The Department of Justice’s recently imposed moratorium on federal executions is a welcome first step, but the Biden administration needs to do much more to make good on the president’s campaign promise to end the death penalty. The administration should propose an action plan to achieve this ambitious yet realistic goal.
With the tide shifting toward abolition, the time is ripe to act. When Colorado abolished capital punishment March 23, 2020, it became the 22nd state to outlaw state killing. With Oregon, California, and Pennsylvania having declared moratoriums on capital punishment, our nation is now equally divided between states that execute and those that don’t.
Capital punishment’s decline is also reflected in changing public attitudes toward it. In 1984, a high of 80 percent of the public supported state killing. But a November 2019 Gallup poll tellingly revealed that 60 percent of respondents preferred life without parole sentences compared to the 36 percent who preferred capital punishment.
With 185 persons having been exonerated from death rows, concerns about executing the innocent motivates some people’s opposition. Others reject capital punishment as racist and arbitrary. Since the death penalty’s reinstatement in 1976, 81 percent of executions have occurred in 12 Southern states against poor people and the mentally ill and mentally disabled, and 75 percent of those sentenced to death had white victims, according to the Death Penalty Information Center. Botched executions have further spurred protests it violates the Constitution’s Eighth Amendment prohibition against “cruel and unusual punishment.”
Consider what happened to Alabama inmate Doyle Lee Hamm. Intellectually challenged and a fetal alcohol syndrome survivor, he was sentenced to death for the 1987 murder of Cullman, Alabama, motel clerk Patrick Cunningham during a robbery.
Awaiting his execution, Hamm developed lymphatic cancer. He also had a history of intravenous drug use. Hamm’s history worked against Alabama’s Holman Prison execution team when they tried to kill Hamm February 22, 2018. For three hours, unable to locate a vein to administer their lethal drugs, they punctured Hamm a dozen times, cutting into his bladder and femoral artery before calling off their macabre assault. A month later, Hamm settled a lawsuit with the state confidentially, and they agreed not to try to execute him again.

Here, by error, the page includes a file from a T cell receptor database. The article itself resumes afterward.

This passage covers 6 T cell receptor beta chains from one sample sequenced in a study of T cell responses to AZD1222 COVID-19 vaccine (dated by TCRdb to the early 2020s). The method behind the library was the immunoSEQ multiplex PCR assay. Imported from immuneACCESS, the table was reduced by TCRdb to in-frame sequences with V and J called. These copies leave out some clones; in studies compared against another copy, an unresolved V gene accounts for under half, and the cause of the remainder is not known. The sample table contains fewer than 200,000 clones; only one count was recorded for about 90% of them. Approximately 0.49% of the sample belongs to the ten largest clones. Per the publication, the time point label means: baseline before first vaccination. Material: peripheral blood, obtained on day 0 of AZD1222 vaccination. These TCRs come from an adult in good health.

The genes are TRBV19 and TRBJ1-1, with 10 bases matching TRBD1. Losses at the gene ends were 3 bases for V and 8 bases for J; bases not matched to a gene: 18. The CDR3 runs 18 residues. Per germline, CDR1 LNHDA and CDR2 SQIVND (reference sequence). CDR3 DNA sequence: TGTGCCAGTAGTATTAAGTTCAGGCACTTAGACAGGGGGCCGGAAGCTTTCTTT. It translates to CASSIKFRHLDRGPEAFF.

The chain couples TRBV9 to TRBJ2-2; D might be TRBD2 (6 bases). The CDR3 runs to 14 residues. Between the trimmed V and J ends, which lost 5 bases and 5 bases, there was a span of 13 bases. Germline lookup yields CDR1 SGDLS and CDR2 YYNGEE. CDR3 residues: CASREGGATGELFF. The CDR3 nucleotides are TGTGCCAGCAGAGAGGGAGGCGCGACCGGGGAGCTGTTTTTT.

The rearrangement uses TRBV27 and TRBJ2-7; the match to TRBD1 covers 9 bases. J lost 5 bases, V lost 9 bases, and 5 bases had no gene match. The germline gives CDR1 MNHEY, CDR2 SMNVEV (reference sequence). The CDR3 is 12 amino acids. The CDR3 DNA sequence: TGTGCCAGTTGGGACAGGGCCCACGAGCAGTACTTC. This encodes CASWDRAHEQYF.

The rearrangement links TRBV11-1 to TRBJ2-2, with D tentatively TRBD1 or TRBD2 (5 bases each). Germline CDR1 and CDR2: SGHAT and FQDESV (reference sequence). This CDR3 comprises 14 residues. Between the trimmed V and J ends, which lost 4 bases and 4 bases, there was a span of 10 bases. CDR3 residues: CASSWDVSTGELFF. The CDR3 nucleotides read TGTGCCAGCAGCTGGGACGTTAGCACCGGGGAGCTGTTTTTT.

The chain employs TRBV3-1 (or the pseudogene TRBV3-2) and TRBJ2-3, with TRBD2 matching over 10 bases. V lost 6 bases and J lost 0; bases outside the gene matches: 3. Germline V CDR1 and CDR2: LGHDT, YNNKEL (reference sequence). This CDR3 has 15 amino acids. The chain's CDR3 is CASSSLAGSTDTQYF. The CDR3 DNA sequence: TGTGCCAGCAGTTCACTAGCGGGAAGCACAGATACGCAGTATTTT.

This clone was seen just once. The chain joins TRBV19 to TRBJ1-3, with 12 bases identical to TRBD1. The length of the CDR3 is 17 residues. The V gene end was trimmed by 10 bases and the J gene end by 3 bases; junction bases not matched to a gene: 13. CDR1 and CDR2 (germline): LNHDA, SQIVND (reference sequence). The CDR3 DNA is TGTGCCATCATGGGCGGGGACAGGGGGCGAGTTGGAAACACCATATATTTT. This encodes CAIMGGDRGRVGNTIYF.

The public’s growing aversion to the death penalty is also reflected in fewer death sentences nationally. Down from a peak of 315 sentences in 1996, a record low of 18 defendants were sentenced to death in 2020. Riding the abolition momentum, President Biden can hasten capital punishment’s ultimate demise.
First, he should commute the sentences of the 55 men on federal death row. He should also back the Federal Death Penalty Prohibition Act of 2021, which eliminates the federal death penalty. If Biden doesn’t issue a mass commutation, the legislation would also require re-sentencing federal death row inmates. As he promised during his campaign, the president should spell out the incentives he will offer to states to end this inhumane practice and appoint a task force to achieve this objective by his term’s end.
Moving the nation toward abolition, Biden will reverse one of his predecessor’s more disgraceful, pernicious legacies: the killing spree that murdered 13 federal death row inmates in his final six months in office, a craven appeasement to Trump’s base to demonstrate how tough he was on crime—this, from a man some mystifyingly called “the most pro-life president in US history.” After a 17-year hiatus in federal executions, overseen by Catholic Attorney General William Barr, the Trump administration set a dubious record for executions, far outdistancing the Eisenhower administration’s mark of eight in eight years.
Working to end capital punishment, our Catholic president who believes everyone should be treated with dignity will remind us what Pope Francis has said: “The death penalty is an inhuman measure that humiliates personal dignity.” By promoting abolition, Biden will affirm state killings haven’t made us safer or better or brought victims’ families closure. Wanting to heal the nation’s soul, he will finally embrace abolition because he understands our country won’t be whole until we eradicate this barbaric practice.
Chris Byrd has been involved in the movement to abolish the death penalty for 37 years.